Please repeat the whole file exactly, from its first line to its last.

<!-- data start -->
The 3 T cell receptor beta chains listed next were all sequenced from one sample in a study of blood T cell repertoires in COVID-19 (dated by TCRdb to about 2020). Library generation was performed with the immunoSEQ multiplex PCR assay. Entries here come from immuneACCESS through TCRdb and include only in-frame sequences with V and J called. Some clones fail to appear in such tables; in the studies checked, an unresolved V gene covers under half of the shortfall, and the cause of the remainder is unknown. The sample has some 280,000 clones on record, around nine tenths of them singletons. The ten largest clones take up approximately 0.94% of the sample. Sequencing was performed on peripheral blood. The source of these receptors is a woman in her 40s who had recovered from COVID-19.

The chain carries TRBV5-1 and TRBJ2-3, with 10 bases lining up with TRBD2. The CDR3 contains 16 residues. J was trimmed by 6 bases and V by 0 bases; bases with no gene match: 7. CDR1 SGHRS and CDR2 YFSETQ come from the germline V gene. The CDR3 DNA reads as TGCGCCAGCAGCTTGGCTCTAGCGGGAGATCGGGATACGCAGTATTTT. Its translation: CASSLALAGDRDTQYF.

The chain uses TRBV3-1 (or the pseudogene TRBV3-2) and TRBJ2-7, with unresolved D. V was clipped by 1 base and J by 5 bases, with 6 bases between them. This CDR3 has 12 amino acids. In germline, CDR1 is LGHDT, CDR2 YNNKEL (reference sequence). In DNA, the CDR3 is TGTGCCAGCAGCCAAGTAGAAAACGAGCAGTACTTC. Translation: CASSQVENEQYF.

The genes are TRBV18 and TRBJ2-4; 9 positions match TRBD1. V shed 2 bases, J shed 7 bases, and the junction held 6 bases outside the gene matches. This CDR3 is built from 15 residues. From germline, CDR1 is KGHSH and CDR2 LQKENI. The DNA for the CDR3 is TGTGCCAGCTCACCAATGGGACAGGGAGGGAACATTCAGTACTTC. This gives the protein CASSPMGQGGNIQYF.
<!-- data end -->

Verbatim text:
The 3 T cell receptor beta chains listed next were all sequenced from one sample in a study of blood T cell repertoires in COVID-19 (dated by TCRdb to about 2020). Library generation was performed with the immunoSEQ multiplex PCR assay. Entries here come from immuneACCESS through TCRdb and include only in-frame sequences with V and J called. Some clones fail to appear in such tables; in the studies checked, an unresolved V gene covers under half of the shortfall, and the cause of the remainder is unknown. The sample has some 280,000 clones on record, around nine tenths of them singletons. The ten largest clones take up approximately 0.94% of the sample. Sequencing was performed on peripheral blood. The source of these receptors is a woman in her 40s who had recovered from COVID-19.

The chain carries TRBV5-1 and TRBJ2-3, with 10 bases lining up with TRBD2. The CDR3 contains 16 residues. J was trimmed by 6 bases and V by 0 bases; bases with no gene match: 7. CDR1 SGHRS and CDR2 YFSETQ come from the germline V gene. The CDR3 DNA reads as TGCGCCAGCAGCTTGGCTCTAGCGGGAGATCGGGATACGCAGTATTTT. Its translation: CASSLALAGDRDTQYF.

The chain uses TRBV3-1 (or the pseudogene TRBV3-2) and TRBJ2-7, with unresolved D. V was clipped by 1 base and J by 5 bases, with 6 bases between them. This CDR3 has 12 amino acids. In germline, CDR1 is LGHDT, CDR2 YNNKEL (reference sequence). In DNA, the CDR3 is TGTGCCAGCAGCCAAGTAGAAAACGAGCAGTACTTC. Translation: CASSQVENEQYF.

The genes are TRBV18 and TRBJ2-4; 9 positions match TRBD1. V shed 2 bases, J shed 7 bases, and the junction held 6 bases outside the gene matches. This CDR3 is built from 15 residues. From germline, CDR1 is KGHSH and CDR2 LQKENI. The DNA for the CDR3 is TGTGCCAGCTCACCAATGGGACAGGGAGGGAACATTCAGTACTTC. This gives the protein CASSPMGQGGNIQYF.